17 November 2008

Do the Right Thing

In the wake of Proposition 8's passage in California, lesbian and gay people have certainly had an impact in the public arena. You've seen on the news protests, rallies, and marches staged across the country by those of us who seek to achieve equal rights so that we may enjoy the financial and emotional stability in our relationships that can only come with some form of legal recognition. Some of these protests have been directed at churches and people of faith, while others have focused on our courthouses, city halls, statehouses, and capitols. On Saturday, my partner, my sister, my nephew, and I attended a rally for equality at Salt Lake City Hall. I was proud to see so many people of our generation stand up in solidarity with us as we continue the process of seeking legal recognition for our relationships. For those of you who attended or who have supported us through all this, thank you so much, and we love you and are so grateful for your solidarity.

Our words and actions were peaceful -- sure there was anger, and we are right to be angry, but I think I speak for many of us when I say the mood was hopeful and optimistic, because I feel that justice will prevail in the end. But it will take the work of all of us to make it happen.

Some of the protests have been aimed at the Church of Jesus Christ of Latter-day Saints. While I understand and sympathize with the anger that has been directed at them for their strident support of the proposition, and the near insistence that their members donate time and money to the cause, I do not feel the directing wrath at a religious institution is effective or appropriate. Certainly any violence aimed at a religious group undermines our message of freedom and equality. But there is something we can do -- we can undertake a constructive effort to change the law in this great State, by working in dialogue with the LDS Church. Below is a quote from a recent Equality Utah email:

"Throughout the recent election cycle, the LDS Church has demonstrated its willingness to participate in political issues by asking its members to do all they can do, including donating their means and their time, to support California's Proposition 8, which amended the state constitution and eliminated gay couples right to marry by defining marriage as between a man and a woman.

The LDS Church has articulated it is not "anti-gay" but rather pro-marriage and it "does not object to rights for same-sex couples regarding hospitalization and medical care, fair housing and employment rights, or probate rights." On November 5th, Elder L. Whitney Clayton stated the LDS Church does not oppose "civil unions or domestic partnerships." In response to these statements, Equality Utah is drafting legislation for the 2009 General Session of the Utah Legislature to address each of the issues mentioned by the LDS Church."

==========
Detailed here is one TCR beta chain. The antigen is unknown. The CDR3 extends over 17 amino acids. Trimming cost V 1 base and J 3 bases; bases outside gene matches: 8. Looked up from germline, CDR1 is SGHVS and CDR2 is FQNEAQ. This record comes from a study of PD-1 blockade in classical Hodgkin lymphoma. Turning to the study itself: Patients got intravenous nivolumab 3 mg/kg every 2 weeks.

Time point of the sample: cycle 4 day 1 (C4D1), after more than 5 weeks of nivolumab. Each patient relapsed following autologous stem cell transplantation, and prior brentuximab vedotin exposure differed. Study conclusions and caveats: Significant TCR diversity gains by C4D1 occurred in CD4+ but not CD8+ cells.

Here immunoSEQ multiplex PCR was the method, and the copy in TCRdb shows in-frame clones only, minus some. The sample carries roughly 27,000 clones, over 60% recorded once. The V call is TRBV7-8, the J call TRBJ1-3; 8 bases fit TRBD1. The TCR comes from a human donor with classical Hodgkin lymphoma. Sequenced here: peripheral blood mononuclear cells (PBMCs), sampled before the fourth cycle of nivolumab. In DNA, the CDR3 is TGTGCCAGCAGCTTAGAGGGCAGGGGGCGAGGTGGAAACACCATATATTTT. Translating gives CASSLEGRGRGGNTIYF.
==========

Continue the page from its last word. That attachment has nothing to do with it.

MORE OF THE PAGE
To me, this is the essence of the issue. Robert and I have been together for more than 9 years. In that time, we have bought a home, shared in the expense of a car, dealt with medical emergencies, invested, and experienced all the joys and agonies that any couple, gay or straight, who lives together is bound to experience over time. Yet we have none of the rights that can be obtained with a simple $50 marriage license. We can work with estate attorneys to assemble a series of legal structures that provide a thin approximation of the legal protections afforded by a marriage license, but at great expense -- in some cases $3,000 or more.

I think we need to take the LDS Church and others at their word, and pursue the recognition of equal rights in the State of Utah. Five bills will be presented in the Utah State Legislature this winter that will address the injustices we face, economic and moral. One of these bills will establish a system of civil unions in the State, so that Rob and I and others like us could gain the legal protections we deserve as a couple -- since we face all the health, financial, and legal risks currently.

The LDS Church has indicated that they will not stand in the way of civil unions, and I think the time has come to achieve this in the State of Utah. Even those of you who may be reluctant to allow same-sex marriages can appreciate the fundamental economic and social justice issues we face because we have NO legal recourse. I need your help to make this change in Utah. For those of you who live in our great State, I suggest two things:

1. Sign this on-line petition from Equality Utah:

2. Write your State Representative and Senator. I can help you find them if you don't know. Also write the incoming Speaker of the House, David Clark, the incoming Senate President Mike Waddoups, and Governor Huntsman. Tell them it's time to recognize that equal rights and equal protection under the law do not challenge anyone's values.

Here are their addresses:

Rep. David Clark: 1831 RED MOUNTAIN, SANTA CLARA, UT 84765
Sen. Mike Waddoups: 2868 West. Matterhorn Dr. West Jordan UT 84084
Governor Jon M. Huntsman, Jr.: PO Box 142220 Salt Lake City, Utah 84114-2220

Thank you for taking the time to read my letter.



03 November 2008

Thanks, Your Excellency

Today, Kansas City Bishop Robert Finn had this to say about people who vote for Obama:

"Give consideration to your eternal salvation, because to vote for a person who has expressed a fanatical determination to not only support abortion as it exists now but to remove all limitations on it through the Freedom of Choice Act and to extend it without any recourse, throwing out all the efforts of the citizens over the last thirty five years to place reasonable limits on abortion -- that you, by voting for a person who has expressed his determination to do this to Planned Parenthood, to NARAL, that we are -- you make yourself a participant in the act of abortion. That's gravely wrong, and you mustn't do it because your eternal salvation is tied up with that important choice."